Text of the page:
- Antithrombotic therapy. It is often administered to people with cardiovascular disease. However, surgery increases the risk of post-surgical bleeding. To remove a patient from the risk group, you can adjust the therapy and lower the dose or stop the medication. You should not, however, withdraw the prescription of drugs on your own. In fact, it is much easier to cope with bleeding in the mouth than with thromboembolism (vascular blockages) that can develop when antithrombotic therapy is withdrawn. Many of these drugs are also incompatible with antibiotics and non-steroid anti-inflammatory drugs. This, too, needs to be clarified and discussed with the specialist to amend the treatment plan.
Risk Factors Determining the Condition Caused by the Patient’s Lifestyle and Behavior
- Smoking tobacco (more than 10 cigarettes a day). This increases the risk of peri-implant pathology and implant loss. The risk increases, but not critically Smoking is not a contraindication.
- Alcoholism is not only a systemic malfunction of all organs and systems but also a cause of non-compliance with treatment, poor oral hygiene, poor nutrition, etc. Here, a patient is close to an absolute contraindication for dental implantation, since complications after surgery and delayed medical treatment may endanger the patient’s life.
- Drug addiction is similar in risk to alcoholism, but has even more complex consequences and is an absolute contraindication for dental implantation.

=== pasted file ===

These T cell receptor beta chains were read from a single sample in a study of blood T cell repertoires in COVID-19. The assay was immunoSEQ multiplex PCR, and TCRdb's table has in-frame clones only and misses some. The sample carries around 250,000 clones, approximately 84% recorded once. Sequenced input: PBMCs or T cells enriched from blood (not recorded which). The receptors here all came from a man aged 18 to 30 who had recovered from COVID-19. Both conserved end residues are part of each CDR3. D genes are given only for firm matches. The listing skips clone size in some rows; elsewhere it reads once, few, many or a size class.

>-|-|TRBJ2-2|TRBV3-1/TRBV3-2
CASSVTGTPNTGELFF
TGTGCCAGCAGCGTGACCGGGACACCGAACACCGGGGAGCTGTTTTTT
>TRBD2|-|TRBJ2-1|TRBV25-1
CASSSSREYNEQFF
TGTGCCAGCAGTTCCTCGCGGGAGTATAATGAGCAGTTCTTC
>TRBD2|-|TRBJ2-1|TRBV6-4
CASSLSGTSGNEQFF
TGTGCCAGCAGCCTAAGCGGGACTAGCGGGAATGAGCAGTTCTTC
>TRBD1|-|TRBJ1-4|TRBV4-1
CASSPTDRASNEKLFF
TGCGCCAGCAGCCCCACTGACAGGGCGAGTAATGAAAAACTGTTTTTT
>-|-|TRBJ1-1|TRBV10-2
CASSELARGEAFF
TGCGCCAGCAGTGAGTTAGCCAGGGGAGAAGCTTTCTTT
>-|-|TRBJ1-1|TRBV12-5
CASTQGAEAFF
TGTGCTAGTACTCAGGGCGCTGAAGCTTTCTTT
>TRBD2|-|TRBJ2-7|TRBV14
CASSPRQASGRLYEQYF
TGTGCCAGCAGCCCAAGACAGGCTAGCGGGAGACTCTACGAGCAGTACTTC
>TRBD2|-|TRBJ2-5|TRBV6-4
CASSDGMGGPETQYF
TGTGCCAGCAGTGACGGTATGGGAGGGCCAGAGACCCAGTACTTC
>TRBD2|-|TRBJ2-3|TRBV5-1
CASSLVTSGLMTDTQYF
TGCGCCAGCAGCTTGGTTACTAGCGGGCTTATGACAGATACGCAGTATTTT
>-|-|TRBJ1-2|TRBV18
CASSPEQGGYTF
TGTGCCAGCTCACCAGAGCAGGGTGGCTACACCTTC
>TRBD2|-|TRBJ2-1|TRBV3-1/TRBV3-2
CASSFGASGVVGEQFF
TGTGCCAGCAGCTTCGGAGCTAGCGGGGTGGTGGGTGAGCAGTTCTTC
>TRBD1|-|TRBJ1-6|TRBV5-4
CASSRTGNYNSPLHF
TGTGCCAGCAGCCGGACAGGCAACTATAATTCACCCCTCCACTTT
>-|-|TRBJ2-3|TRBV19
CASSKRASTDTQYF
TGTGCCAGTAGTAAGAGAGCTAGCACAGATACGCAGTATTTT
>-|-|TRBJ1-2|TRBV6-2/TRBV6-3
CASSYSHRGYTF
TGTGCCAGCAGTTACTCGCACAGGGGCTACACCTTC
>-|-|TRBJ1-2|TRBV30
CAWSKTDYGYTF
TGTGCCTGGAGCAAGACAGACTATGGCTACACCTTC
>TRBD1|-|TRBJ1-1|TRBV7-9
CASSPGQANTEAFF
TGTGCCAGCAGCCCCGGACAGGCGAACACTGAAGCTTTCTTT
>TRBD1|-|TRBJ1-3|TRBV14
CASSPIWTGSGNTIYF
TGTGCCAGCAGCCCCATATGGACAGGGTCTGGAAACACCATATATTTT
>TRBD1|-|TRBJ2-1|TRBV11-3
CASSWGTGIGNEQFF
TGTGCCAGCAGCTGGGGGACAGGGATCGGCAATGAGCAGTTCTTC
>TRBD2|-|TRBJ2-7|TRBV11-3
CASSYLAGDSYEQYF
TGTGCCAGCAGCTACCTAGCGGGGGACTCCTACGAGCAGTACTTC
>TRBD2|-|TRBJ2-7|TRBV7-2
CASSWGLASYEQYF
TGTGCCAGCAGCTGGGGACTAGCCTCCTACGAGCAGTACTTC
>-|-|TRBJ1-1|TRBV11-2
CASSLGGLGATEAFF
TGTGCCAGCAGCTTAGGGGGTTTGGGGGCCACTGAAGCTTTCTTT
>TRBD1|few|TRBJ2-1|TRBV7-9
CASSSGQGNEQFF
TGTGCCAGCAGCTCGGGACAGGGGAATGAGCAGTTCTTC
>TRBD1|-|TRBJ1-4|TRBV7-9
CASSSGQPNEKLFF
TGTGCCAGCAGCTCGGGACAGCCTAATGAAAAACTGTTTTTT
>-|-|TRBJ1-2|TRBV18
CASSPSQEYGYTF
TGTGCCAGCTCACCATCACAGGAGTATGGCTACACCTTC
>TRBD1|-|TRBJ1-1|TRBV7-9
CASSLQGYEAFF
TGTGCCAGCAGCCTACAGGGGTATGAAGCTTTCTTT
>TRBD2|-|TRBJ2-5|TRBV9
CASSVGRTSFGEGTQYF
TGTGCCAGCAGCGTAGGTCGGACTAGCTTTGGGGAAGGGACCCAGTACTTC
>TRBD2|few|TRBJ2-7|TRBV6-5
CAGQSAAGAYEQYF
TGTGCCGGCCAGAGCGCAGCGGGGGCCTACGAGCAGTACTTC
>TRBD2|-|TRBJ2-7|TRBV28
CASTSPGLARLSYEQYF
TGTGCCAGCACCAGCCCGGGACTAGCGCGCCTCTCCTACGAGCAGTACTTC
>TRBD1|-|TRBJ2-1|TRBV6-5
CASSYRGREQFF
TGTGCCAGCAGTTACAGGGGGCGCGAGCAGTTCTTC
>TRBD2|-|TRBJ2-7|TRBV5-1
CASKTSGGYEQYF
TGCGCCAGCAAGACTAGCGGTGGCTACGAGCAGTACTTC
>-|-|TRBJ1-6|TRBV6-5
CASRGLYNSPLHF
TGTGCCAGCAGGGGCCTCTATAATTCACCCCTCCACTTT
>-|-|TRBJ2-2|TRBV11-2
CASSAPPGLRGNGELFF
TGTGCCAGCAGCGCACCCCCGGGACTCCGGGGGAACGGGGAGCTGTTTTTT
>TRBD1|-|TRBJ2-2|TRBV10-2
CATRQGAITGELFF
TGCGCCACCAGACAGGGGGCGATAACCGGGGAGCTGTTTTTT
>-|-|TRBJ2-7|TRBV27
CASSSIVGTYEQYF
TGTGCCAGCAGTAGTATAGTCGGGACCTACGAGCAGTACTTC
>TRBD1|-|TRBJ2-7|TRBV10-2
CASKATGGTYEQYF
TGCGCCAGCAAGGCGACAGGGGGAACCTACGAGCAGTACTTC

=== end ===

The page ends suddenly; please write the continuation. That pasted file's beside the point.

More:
- Patient’s refusal to follow a doctor’s advice on oral cavity care. In severe cases, when you can neither teach nor persuade a patient, it is an absolute contraindication for dental implantation. However this situation can be changed. After a while, the patient can change his or her behavior independently or under the influence of psychotherapy or a hygienist.
Allergic Responses to Dental Implantation and What Titanium Allergy Is
Allergies can influence the success of the surgery. In this article, we want to broach the subject of titanium allergy and take this issue off the table. This is a question most often asked by patients. Fortunately, they ask it less frequently now. In fact, the likelihood of titanium allergy is negligible. Of course, there are documented cases, but these are one-off cases that you can count on one hand. This is so rare that the likelihood can be compared to the development of an air allergy (several cases have been documented).
The most commonly defined allergic response to titanium is poorly diagnosed complications of other origins (peri-implant pathology, mucositis, etc.).
Indirect evidence of rare and unlikely titanium allergy is shown on the diagram below.
It makes it clear that the use of titanium (most often in the form of titanium oxide) is common, and we come into contact with titanium-containing substances every day. From colorants to suntan creams, you can find titanium everywhere. So with all due respect, we can say that titanium allergy is most often a misdiagnosis.
However, when taking the initial history, it is critical to conduct a real analysis and identify allergens for a specific patient, antibiotics, painkillers, etc.
We hope that you will find it easier to identify the risks and build a more effective treatment plan for dental restoration.